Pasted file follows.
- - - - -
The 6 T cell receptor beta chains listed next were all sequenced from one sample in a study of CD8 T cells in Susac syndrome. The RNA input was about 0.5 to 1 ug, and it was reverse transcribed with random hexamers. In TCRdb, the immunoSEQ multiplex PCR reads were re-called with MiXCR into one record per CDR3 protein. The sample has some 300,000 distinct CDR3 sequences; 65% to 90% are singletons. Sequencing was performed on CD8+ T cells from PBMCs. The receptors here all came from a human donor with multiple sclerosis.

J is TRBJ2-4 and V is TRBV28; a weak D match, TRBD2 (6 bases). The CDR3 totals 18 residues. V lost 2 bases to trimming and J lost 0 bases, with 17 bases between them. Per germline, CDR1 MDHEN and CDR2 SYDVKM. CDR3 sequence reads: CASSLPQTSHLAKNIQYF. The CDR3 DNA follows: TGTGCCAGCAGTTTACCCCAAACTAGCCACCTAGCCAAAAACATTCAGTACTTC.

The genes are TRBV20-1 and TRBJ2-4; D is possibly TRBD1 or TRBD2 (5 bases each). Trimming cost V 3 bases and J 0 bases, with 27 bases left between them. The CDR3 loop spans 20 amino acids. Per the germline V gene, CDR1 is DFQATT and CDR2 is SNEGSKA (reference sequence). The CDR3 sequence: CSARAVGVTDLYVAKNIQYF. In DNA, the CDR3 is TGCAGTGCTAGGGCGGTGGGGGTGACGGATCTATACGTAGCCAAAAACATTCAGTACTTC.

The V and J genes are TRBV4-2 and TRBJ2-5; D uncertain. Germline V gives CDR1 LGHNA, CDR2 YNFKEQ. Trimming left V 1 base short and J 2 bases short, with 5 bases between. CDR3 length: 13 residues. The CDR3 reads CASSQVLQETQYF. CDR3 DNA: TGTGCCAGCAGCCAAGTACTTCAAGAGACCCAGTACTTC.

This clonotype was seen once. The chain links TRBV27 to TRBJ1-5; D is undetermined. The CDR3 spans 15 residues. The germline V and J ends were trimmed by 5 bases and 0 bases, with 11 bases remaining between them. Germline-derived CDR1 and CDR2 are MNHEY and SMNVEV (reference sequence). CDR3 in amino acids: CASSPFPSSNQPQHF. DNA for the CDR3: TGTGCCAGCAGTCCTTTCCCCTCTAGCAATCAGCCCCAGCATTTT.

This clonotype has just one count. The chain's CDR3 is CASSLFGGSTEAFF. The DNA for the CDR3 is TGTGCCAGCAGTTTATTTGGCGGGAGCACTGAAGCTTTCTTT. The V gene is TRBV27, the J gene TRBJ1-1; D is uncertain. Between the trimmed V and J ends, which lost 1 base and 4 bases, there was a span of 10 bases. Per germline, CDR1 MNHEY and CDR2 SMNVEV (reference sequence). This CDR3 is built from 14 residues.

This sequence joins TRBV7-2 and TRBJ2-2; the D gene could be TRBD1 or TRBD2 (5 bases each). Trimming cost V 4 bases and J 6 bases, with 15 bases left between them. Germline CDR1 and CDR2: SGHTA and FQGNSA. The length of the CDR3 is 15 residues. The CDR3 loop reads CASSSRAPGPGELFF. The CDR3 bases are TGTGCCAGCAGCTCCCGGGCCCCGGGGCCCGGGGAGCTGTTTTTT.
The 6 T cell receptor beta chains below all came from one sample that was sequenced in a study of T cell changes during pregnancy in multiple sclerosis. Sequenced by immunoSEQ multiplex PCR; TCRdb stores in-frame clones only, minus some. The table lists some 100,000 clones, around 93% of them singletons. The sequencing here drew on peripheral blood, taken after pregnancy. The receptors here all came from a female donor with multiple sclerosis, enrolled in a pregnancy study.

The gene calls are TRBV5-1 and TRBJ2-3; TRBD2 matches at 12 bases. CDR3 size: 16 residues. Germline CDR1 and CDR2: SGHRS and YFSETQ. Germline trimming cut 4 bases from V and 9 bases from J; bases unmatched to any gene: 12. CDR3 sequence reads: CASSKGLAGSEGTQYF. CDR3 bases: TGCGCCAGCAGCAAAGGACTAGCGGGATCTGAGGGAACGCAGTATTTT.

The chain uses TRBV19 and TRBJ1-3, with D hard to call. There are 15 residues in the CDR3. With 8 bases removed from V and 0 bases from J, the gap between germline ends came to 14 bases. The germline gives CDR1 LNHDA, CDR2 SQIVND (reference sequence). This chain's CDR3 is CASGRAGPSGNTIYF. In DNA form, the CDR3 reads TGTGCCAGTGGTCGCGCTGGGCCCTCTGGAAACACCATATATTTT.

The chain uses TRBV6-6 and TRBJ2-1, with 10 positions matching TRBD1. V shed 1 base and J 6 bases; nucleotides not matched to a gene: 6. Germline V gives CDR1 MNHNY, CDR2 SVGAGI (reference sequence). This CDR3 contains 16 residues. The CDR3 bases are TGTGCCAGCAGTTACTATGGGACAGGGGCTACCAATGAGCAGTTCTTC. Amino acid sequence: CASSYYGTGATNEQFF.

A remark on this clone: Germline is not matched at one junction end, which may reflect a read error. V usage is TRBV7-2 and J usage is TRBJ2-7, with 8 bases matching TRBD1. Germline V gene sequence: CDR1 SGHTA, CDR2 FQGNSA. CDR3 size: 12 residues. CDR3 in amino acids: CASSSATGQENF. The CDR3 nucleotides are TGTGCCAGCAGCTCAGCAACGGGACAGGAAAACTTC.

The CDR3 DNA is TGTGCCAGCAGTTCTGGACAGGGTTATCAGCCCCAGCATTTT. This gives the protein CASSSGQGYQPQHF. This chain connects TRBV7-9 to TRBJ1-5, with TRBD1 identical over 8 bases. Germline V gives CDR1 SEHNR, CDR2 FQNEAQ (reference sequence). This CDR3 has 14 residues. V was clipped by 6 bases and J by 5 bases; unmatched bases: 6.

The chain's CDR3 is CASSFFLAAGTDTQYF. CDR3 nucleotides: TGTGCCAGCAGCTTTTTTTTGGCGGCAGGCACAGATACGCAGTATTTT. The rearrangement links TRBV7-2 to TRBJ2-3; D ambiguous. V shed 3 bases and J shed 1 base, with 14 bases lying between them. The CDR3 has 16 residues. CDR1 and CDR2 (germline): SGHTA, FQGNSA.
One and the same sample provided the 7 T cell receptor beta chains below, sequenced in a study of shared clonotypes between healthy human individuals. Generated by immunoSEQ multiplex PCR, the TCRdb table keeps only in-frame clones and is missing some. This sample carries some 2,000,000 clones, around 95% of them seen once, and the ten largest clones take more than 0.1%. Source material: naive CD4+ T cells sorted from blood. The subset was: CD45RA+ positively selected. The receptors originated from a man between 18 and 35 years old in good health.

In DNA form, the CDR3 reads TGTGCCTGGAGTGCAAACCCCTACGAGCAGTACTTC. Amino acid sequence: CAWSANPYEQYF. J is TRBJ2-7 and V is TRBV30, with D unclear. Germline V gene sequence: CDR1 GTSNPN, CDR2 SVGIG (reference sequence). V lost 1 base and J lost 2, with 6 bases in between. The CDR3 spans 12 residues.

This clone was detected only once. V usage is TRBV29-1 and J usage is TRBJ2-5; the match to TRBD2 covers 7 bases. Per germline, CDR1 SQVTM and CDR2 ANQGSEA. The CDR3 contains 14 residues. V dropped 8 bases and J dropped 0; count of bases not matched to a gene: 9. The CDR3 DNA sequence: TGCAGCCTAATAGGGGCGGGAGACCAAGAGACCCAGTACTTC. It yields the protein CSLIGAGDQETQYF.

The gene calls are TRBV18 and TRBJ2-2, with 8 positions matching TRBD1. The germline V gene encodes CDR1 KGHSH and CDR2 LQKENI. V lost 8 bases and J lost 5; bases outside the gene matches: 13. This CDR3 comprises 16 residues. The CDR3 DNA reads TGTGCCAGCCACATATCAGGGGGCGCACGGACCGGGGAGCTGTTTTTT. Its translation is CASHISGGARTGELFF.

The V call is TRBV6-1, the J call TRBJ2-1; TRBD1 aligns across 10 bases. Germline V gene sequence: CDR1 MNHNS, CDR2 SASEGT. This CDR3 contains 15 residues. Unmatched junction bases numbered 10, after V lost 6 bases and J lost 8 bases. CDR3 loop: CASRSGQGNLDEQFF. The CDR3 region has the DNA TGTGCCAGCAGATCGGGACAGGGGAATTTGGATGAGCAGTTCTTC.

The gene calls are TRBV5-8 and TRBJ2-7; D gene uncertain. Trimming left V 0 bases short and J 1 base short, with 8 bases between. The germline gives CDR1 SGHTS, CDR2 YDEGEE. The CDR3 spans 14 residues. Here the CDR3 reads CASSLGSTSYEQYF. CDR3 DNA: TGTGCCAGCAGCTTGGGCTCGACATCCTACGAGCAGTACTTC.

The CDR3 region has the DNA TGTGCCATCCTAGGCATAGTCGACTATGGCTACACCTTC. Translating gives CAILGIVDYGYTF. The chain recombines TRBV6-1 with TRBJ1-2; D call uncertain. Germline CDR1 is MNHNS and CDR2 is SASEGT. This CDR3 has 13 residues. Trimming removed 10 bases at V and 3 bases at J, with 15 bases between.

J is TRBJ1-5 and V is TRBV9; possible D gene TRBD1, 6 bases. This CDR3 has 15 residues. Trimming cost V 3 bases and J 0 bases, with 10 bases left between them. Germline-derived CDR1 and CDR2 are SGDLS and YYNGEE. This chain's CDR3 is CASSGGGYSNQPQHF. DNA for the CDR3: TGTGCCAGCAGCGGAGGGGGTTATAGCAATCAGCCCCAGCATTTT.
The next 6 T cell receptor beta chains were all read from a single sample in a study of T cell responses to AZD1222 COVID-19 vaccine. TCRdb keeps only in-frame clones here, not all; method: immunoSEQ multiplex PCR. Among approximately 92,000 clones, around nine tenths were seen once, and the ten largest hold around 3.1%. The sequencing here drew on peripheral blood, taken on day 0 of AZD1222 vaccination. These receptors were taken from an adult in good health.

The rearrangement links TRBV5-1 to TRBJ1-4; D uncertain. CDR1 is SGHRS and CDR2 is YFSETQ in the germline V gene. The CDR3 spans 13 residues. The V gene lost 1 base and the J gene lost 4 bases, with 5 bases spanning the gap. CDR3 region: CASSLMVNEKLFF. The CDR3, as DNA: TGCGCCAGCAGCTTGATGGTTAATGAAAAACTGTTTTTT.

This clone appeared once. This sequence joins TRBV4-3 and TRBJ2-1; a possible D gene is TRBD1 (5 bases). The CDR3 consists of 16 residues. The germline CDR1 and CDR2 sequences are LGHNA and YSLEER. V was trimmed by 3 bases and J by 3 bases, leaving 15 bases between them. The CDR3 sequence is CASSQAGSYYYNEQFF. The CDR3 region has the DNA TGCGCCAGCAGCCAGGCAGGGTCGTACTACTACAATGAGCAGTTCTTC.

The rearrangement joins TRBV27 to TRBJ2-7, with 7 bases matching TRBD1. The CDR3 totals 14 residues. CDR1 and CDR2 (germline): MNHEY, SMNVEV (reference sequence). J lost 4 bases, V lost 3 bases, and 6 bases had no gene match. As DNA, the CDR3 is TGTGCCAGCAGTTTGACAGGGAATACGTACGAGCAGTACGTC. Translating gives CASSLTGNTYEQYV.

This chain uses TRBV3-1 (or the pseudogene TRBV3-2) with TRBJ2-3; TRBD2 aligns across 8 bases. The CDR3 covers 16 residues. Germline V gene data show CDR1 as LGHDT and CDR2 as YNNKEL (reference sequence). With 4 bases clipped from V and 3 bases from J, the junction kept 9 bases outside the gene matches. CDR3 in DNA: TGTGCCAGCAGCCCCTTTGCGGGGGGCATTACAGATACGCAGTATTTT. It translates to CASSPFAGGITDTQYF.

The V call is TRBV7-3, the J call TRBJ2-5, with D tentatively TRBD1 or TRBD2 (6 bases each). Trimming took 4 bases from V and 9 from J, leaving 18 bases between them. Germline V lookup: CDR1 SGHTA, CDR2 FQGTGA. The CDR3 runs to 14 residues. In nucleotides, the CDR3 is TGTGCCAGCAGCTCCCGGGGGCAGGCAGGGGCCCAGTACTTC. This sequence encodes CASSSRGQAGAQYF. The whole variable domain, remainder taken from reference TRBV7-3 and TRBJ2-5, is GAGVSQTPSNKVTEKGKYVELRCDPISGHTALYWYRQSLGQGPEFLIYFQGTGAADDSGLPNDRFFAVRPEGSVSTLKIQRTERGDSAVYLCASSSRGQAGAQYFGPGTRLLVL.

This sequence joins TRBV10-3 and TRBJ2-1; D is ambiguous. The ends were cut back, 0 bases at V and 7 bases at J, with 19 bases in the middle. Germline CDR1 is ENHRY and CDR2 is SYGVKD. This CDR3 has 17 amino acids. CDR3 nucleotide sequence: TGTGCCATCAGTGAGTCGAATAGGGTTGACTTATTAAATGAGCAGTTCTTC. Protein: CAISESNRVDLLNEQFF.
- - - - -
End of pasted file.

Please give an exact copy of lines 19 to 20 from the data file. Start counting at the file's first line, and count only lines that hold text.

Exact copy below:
The V call is TRBV6-1, the J call TRBJ2-1; TRBD1 aligns across 10 bases. Germline V gene sequence: CDR1 MNHNS, CDR2 SASEGT. This CDR3 contains 15 residues. Unmatched junction bases numbered 10, after V lost 6 bases and J lost 8 bases. CDR3 loop: CASRSGQGNLDEQFF. The CDR3 region has the DNA TGTGCCAGCAGATCGGGACAGGGGAATTTGGATGAGCAGTTCTTC.

The gene calls are TRBV5-8 and TRBJ2-7; D gene uncertain. Trimming left V 0 bases short and J 1 base short, with 8 bases between. The germline gives CDR1 SGHTS, CDR2 YDEGEE. The CDR3 spans 14 residues. Here the CDR3 reads CASSLGSTSYEQYF. CDR3 DNA: TGTGCCAGCAGCTTGGGCTCGACATCCTACGAGCAGTACTTC.